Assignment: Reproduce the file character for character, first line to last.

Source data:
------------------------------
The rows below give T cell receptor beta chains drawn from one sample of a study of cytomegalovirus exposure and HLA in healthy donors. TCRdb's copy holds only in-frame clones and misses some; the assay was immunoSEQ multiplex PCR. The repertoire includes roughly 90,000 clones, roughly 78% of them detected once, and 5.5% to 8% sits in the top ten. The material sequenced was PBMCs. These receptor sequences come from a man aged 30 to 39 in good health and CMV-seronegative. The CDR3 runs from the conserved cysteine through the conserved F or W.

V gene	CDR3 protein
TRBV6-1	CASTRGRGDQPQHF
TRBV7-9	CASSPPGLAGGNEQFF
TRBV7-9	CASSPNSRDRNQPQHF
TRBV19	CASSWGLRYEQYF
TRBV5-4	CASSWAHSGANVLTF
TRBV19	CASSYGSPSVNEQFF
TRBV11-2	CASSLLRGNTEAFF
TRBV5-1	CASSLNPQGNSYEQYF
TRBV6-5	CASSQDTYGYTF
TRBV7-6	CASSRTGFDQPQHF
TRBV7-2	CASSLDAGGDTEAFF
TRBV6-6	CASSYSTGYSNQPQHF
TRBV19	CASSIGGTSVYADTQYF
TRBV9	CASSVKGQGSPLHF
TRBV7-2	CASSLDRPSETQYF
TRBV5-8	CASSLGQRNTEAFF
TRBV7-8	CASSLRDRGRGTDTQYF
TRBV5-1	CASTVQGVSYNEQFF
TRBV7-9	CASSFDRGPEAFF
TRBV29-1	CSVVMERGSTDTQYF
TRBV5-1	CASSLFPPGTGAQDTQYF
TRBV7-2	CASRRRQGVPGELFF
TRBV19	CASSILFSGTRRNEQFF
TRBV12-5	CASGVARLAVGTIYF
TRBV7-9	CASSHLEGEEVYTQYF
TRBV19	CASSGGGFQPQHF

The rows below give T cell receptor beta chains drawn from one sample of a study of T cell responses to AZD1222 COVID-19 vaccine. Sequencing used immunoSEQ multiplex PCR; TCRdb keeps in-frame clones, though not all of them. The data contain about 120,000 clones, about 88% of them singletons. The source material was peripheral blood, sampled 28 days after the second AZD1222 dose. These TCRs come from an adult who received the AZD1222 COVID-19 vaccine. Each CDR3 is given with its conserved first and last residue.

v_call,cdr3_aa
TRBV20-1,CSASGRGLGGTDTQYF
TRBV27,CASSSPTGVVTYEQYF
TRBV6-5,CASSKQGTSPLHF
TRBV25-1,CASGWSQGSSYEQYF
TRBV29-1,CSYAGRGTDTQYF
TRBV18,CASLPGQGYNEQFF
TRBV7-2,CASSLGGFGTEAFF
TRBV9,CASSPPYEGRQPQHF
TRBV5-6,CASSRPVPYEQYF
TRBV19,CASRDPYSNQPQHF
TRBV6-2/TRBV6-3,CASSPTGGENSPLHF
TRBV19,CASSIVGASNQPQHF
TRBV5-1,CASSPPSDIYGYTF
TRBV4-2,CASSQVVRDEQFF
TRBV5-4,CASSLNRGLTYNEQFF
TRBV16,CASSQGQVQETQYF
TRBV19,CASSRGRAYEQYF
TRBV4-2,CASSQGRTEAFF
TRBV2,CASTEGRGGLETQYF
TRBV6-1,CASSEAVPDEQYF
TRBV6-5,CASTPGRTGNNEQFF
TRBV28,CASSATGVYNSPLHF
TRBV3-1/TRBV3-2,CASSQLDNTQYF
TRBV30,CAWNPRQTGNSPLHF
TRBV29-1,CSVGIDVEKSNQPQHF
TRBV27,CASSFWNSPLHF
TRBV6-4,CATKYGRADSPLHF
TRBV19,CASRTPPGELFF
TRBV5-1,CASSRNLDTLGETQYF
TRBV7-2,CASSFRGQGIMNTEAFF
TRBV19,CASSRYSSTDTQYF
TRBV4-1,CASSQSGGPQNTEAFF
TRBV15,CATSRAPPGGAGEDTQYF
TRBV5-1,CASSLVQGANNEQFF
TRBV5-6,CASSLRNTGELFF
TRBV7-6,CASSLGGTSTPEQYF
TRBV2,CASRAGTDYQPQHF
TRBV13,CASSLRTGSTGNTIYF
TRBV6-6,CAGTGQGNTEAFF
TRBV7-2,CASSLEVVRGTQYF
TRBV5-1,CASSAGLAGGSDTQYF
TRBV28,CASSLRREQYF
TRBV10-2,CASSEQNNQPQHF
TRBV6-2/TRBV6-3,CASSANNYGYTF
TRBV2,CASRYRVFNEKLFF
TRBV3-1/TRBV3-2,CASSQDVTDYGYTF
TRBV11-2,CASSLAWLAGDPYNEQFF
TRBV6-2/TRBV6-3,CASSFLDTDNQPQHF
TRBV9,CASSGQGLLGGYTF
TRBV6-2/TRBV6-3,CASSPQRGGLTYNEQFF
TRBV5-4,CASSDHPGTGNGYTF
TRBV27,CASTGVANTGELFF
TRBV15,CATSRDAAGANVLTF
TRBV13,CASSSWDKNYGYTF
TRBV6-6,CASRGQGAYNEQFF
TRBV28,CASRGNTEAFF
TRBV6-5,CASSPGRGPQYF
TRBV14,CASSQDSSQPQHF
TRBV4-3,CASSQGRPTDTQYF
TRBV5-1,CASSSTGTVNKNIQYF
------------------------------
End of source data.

The rows below give T cell receptor beta chains drawn from one sample of a study of cytomegalovirus exposure and HLA in healthy donors. TCRdb's copy holds only in-frame clones and misses some; the assay was immunoSEQ multiplex PCR. The repertoire includes roughly 90,000 clones, roughly 78% of them detected once, and 5.5% to 8% sits in the top ten. The material sequenced was PBMCs. These receptor sequences come from a man aged 30 to 39 in good health and CMV-seronegative. The CDR3 runs from the conserved cysteine through the conserved F or W.

V gene	CDR3 protein
TRBV6-1	CASTRGRGDQPQHF
TRBV7-9	CASSPPGLAGGNEQFF
TRBV7-9	CASSPNSRDRNQPQHF
TRBV19	CASSWGLRYEQYF
TRBV5-4	CASSWAHSGANVLTF
TRBV19	CASSYGSPSVNEQFF
TRBV11-2	CASSLLRGNTEAFF
TRBV5-1	CASSLNPQGNSYEQYF
TRBV6-5	CASSQDTYGYTF
TRBV7-6	CASSRTGFDQPQHF
TRBV7-2	CASSLDAGGDTEAFF
TRBV6-6	CASSYSTGYSNQPQHF
TRBV19	CASSIGGTSVYADTQYF
TRBV9	CASSVKGQGSPLHF
TRBV7-2	CASSLDRPSETQYF
TRBV5-8	CASSLGQRNTEAFF
TRBV7-8	CASSLRDRGRGTDTQYF
TRBV5-1	CASTVQGVSYNEQFF
TRBV7-9	CASSFDRGPEAFF
TRBV29-1	CSVVMERGSTDTQYF
TRBV5-1	CASSLFPPGTGAQDTQYF
TRBV7-2	CASRRRQGVPGELFF
TRBV19	CASSILFSGTRRNEQFF
TRBV12-5	CASGVARLAVGTIYF
TRBV7-9	CASSHLEGEEVYTQYF
TRBV19	CASSGGGFQPQHF

The rows below give T cell receptor beta chains drawn from one sample of a study of T cell responses to AZD1222 COVID-19 vaccine. Sequencing used immunoSEQ multiplex PCR; TCRdb keeps in-frame clones, though not all of them. The data contain about 120,000 clones, about 88% of them singletons. The source material was peripheral blood, sampled 28 days after the second AZD1222 dose. These TCRs come from an adult who received the AZD1222 COVID-19 vaccine. Each CDR3 is given with its conserved first and last residue.

v_call,cdr3_aa
TRBV20-1,CSASGRGLGGTDTQYF
TRBV27,CASSSPTGVVTYEQYF
TRBV6-5,CASSKQGTSPLHF
TRBV25-1,CASGWSQGSSYEQYF
TRBV29-1,CSYAGRGTDTQYF
TRBV18,CASLPGQGYNEQFF
TRBV7-2,CASSLGGFGTEAFF
TRBV9,CASSPPYEGRQPQHF
TRBV5-6,CASSRPVPYEQYF
TRBV19,CASRDPYSNQPQHF
TRBV6-2/TRBV6-3,CASSPTGGENSPLHF
TRBV19,CASSIVGASNQPQHF
TRBV5-1,CASSPPSDIYGYTF
TRBV4-2,CASSQVVRDEQFF
TRBV5-4,CASSLNRGLTYNEQFF
TRBV16,CASSQGQVQETQYF
TRBV19,CASSRGRAYEQYF
TRBV4-2,CASSQGRTEAFF
TRBV2,CASTEGRGGLETQYF
TRBV6-1,CASSEAVPDEQYF
TRBV6-5,CASTPGRTGNNEQFF
TRBV28,CASSATGVYNSPLHF
TRBV3-1/TRBV3-2,CASSQLDNTQYF
TRBV30,CAWNPRQTGNSPLHF
TRBV29-1,CSVGIDVEKSNQPQHF
TRBV27,CASSFWNSPLHF
TRBV6-4,CATKYGRADSPLHF
TRBV19,CASRTPPGELFF
TRBV5-1,CASSRNLDTLGETQYF
TRBV7-2,CASSFRGQGIMNTEAFF
TRBV19,CASSRYSSTDTQYF
TRBV4-1,CASSQSGGPQNTEAFF
TRBV15,CATSRAPPGGAGEDTQYF
TRBV5-1,CASSLVQGANNEQFF
TRBV5-6,CASSLRNTGELFF
TRBV7-6,CASSLGGTSTPEQYF
TRBV2,CASRAGTDYQPQHF
TRBV13,CASSLRTGSTGNTIYF
TRBV6-6,CAGTGQGNTEAFF
TRBV7-2,CASSLEVVRGTQYF
TRBV5-1,CASSAGLAGGSDTQYF
TRBV28,CASSLRREQYF
TRBV10-2,CASSEQNNQPQHF
TRBV6-2/TRBV6-3,CASSANNYGYTF
TRBV2,CASRYRVFNEKLFF
TRBV3-1/TRBV3-2,CASSQDVTDYGYTF
TRBV11-2,CASSLAWLAGDPYNEQFF
TRBV6-2/TRBV6-3,CASSFLDTDNQPQHF
TRBV9,CASSGQGLLGGYTF
TRBV6-2/TRBV6-3,CASSPQRGGLTYNEQFF
TRBV5-4,CASSDHPGTGNGYTF
TRBV27,CASTGVANTGELFF
TRBV15,CATSRDAAGANVLTF
TRBV13,CASSSWDKNYGYTF
TRBV6-6,CASRGQGAYNEQFF
TRBV28,CASRGNTEAFF
TRBV6-5,CASSPGRGPQYF
TRBV14,CASSQDSSQPQHF
TRBV4-3,CASSQGRPTDTQYF
TRBV5-1,CASSSTGTVNKNIQYF